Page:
Cris: Agree with John here too. I think that the two of us struggle inherently with a simple concept: we spend so much time getting the right sound on our recordings, and that is a discovery process. So there’s a lot of “trial and error, listen, take time, listen some more, try something else” going on that you can’t really have in a live show. So ultimately, we (unfairly, and maybe inaccurately) feel as though our live show seems like it doesn’t measure up to our records. Also, the real rush of it all at least for me (but I think for John too) is that we get to actually make something NEW when we are recording. We’re not treading over something we have worked to perfect, we are making something. We like that.

I know John is married. Do you both have full-time jobs in addition to the band? How do you manage your time?

John: Yes, I am married, and yes, we have full-time jobs. I am a librarian. I manage my time by filling it with all the things I care about–I love my job, and when I am not working I am playing guitar, or writing to bloggers about The Deafening Colors, or driving to Cris’s place to record music. We record late at night, or very early in the morning, or all day on weekends, or all day on holidays, or whenever we get a chance, really. Cris has been doing all of the instruments himself–which means that whenever I get over there he has a track for me to sing over. It’s been a great arrangement and we don’t plan to stop.

Cris: I am not married, but I have a wonderful girlfriend who is infinitely patient and compassionate in addition to being a gorgeous and strong person. I am a full time 10th/11th grade English teacher at a public high school in northern New Jersey. I have been doing that for five years. I absolutely adore my job, my school, and everyone I work with…not to mention the students who are unquestionably awesome. I also coach girls soccer at the high school, play semipro soccer with a local club, cook at The Little Grocery Uptown in Hoboken during the summertime (the owners are lovely people and the food is incredibly good. I know, because I make it!), I surf as often as possible, and I try to see my family, see my friends, read, and write as often as humanly possible. I’m pretty obsessed with recording and listening to music though. I sort of strangely look at it as studying as much as I look at it as doing something for strictly entertainment purposes. The management of all of this time is a bit of an insane juggling act, but it never seems that way. It’s just what we’ve been doing as long as I can remember. It’s strange: since I’m fourteen or so, I always think that whenever I have free time, in my head, it’s always “I should be recording… I should be recording… I should be recording…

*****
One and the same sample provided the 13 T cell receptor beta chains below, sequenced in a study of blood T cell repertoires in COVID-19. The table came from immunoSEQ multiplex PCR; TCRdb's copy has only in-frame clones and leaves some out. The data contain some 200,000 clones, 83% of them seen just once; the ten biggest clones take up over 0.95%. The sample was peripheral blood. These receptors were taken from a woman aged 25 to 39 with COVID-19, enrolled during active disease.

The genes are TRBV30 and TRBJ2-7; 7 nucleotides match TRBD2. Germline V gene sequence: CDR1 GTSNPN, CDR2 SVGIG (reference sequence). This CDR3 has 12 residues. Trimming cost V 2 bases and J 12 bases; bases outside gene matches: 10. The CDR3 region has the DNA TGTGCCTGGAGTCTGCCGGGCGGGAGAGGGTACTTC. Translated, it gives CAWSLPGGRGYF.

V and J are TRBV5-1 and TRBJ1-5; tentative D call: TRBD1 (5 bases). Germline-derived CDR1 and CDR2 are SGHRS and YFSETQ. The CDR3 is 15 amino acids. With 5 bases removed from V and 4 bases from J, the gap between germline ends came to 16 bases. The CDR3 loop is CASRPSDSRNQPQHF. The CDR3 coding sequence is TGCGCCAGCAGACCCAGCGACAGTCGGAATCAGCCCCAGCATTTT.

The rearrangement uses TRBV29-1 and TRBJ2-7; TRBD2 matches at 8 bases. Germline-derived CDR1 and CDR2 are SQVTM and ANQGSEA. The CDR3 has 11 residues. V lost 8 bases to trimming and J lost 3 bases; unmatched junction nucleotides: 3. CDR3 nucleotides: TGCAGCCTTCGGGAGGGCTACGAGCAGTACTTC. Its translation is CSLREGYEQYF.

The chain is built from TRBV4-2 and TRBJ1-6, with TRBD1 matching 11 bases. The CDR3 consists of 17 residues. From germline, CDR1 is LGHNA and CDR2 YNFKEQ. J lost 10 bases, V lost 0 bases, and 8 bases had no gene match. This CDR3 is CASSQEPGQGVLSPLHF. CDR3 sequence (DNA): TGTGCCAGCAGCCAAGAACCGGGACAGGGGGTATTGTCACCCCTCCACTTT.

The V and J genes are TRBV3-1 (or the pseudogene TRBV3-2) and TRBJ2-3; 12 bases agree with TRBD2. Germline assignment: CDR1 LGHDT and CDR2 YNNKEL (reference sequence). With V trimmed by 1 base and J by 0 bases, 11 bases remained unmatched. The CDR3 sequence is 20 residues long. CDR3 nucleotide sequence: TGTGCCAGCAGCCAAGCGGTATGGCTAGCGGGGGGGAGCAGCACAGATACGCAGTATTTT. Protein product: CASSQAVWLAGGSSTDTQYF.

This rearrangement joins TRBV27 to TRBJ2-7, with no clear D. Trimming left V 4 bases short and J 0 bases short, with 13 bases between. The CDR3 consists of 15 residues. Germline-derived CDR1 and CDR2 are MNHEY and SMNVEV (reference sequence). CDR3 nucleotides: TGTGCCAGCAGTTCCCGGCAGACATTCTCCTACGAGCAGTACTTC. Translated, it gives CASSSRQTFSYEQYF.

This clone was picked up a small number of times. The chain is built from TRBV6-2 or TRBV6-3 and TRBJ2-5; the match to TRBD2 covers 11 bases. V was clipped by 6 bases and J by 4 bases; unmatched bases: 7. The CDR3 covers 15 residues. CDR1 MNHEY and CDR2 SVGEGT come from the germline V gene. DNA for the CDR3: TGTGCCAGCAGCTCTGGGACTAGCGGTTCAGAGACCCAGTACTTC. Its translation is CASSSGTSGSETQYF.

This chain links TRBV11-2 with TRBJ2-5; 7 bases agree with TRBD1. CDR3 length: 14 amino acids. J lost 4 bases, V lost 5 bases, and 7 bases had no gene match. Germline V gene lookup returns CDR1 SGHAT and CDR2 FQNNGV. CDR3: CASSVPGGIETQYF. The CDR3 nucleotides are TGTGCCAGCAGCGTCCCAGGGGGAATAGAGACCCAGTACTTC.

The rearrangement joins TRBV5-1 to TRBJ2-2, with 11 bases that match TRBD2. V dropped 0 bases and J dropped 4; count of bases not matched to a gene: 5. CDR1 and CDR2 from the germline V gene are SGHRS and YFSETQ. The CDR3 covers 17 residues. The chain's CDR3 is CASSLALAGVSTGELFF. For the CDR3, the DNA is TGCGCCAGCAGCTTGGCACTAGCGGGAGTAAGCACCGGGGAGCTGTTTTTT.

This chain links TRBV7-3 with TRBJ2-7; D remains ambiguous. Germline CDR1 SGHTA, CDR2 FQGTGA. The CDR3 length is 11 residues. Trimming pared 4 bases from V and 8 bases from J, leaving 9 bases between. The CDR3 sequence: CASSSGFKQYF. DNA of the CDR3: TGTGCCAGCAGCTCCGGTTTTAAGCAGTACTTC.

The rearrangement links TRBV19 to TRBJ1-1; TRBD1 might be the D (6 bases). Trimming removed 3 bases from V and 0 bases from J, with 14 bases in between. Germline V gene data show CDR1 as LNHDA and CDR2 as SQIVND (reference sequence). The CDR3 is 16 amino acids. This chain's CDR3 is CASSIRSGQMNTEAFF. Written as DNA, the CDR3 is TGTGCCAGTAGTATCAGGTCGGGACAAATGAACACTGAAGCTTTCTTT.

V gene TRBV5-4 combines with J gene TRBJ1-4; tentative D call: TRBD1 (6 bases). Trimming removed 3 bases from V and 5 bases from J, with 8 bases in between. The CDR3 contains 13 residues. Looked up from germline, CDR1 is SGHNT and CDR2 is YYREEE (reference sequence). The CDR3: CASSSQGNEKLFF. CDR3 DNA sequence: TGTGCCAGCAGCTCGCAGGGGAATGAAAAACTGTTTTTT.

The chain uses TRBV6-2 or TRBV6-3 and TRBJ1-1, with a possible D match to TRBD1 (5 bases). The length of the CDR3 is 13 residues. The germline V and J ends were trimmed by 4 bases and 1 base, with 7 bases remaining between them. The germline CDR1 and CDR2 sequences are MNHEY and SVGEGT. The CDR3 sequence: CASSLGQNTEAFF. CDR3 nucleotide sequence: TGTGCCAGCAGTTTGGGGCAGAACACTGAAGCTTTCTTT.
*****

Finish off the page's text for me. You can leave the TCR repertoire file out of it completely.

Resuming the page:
Thank you both so much for taking the time to share about your new album, your process, and a bit about your personal lives!

John: Thank you for taking the time to interview us!


Find The Deafening Colors at these fine locations:

http://www.thedeafeningcolors.com/

https://www.facebook.com/deafeningcolors

https://twitter.com/deafeningcolors

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I’ve blogged about Oppenheimer before here and wanted to share another video of theirs, which is below. They will be touring the east coast of the US soon and from what I can tell Shaun has moved from Belfast to New York so maybe we will see more of them on the west coast someday. Anyway here’s the vid and you can check out more of them at http://www.oppenheimermusic.co.uk/.

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DIY before it was cool. U.K. Subs: Punk Can Take It was directed by Julien Temple who you may know better as the director of The Great Rock And Roll Swindle (Sex Pistols, y’all). Resting on the pastiche of World War II films Temple shows the disillusionment and anger that fueled the punk movement in England. This film is messy and vile and not well done. Exactly as it should be. There’s not really a whole lot going on here, but that’s OK. Punk Can Take It is a wonderful little snapshot of a time when punk was no longer in its infancy and you get to see the U.K. Subs live. By 1979 the second wave of punk had already been around for two years, Sid Vicious was dead, Hardcore, Oi! and New Wave were under way. Check out U.K. Subs: Punk Can Take It. Have some laughs, get inspired, learn a little history (or remember it if you were there). At the very least it’s only 18 minutes 59 seconds out of your day.

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Why 7? Because this is filler. Plus, haven’t lists rounded to the nearest 5 or 10 been overdone? In the meantime, if you want a top 10 list, post a comment with 3 more movies to round this list out and you will get my eternal gratitude and a cookie!